Please Wait a Moment
What is a cataract?
Simply put, a cataract is a clouding of the lens in your eye. The lens is located just behind the iris, the colored part of your eye, and works like the lens of a camera. It picks up light and focuses it onto the retina, the transmitter located at the back of your eye that sends the images to your brain. If the lens is cloudy, the light rays are inhibited from reaching the retina and this results in hazy or blurred vision.
Normal Vision Cataract Vision
Normal Vision Cataract Vision
Normal Vision Cataract Vision
Normal Eye Cataract Eye
The human lens, made mostly of protein and water, can become clouded--so clouded it keeps light and images from reaching the retina. Eye injury, certain diseases, or even some medications can cause the clouding. But, in over 90% of cases, clouding is caused by the aging process.
A cataract can be the reason sharp images become blurred, or seeing things at night is more difficult. It may also be why the eyeglasses or contact lenses that used to help you read, or do other simple tasks, no longer seem to help.
What a cataract is NOT?
A cataract is not a "film" over the eye, and neither diet nor lasers will make it go away. The best way to treat a cataract is to remove the old, clouded lens and replace it with an intraocular lens (IOL).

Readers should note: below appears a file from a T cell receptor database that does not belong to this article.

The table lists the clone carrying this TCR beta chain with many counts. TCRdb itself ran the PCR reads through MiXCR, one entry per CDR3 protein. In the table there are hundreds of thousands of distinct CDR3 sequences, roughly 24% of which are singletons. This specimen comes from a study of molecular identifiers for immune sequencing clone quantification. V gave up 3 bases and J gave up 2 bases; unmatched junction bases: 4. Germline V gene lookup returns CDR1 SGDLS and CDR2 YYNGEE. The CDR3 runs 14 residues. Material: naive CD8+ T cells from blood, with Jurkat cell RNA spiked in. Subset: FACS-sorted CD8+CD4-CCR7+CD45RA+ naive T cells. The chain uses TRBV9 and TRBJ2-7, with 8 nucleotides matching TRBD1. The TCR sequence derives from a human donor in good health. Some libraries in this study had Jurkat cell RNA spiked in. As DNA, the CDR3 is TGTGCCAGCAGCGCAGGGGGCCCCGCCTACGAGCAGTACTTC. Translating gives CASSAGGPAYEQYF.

What are the symptoms?
Many people over 60 have some cataract and the vast majority can be treated successfully. A thorough eye examination by your eye doctor can detect the presence and extent of a cataract. Below is a list of the most common symptoms.
  • A blurring of your vision
  • Glare, or light sensitivity
  • Frequent eyeglass prescription changes
  • Double vision in one eye
  • Needing brighter light to read
  • Poor vision at night
  • Fading or yellowing of colors
What causes a cataract?
Cataracts can form at any age. The most common type of cataracts is age-related cataract. These develop as people get older. In younger people cataracts can result from conditions such as diabetes, certain medications and other longstanding eye problems. Cataracts can also be present at birth. These are called congenital cataracts.
Although researchers are learning more about cataracts, no one knows for sure what causes them. There may be several causes including smoking, excessive exposure to sunlight and poor diet. Sometimes cataracts are caused by other health problems such as diabetes.
Normal Vision Cataract Vision
Normal, clear lense Lense clouded by a cataract
Early Detection
A compact fiber-optic probe developed for the space program has has proven itself valuable as the first non-invasive early detection device for cataracts. The new device is based on a laser light technique called dynamic light scattering (DLS) and measures small protein changes in the lens of the eye. If subtle protein changes can be detected before a cataract develops, people may be able to reduce their cataract risk by making simple lifestyle changes, such as decreasing sun exposure, quitting smoking, stopping certain medications and controlling diabetes.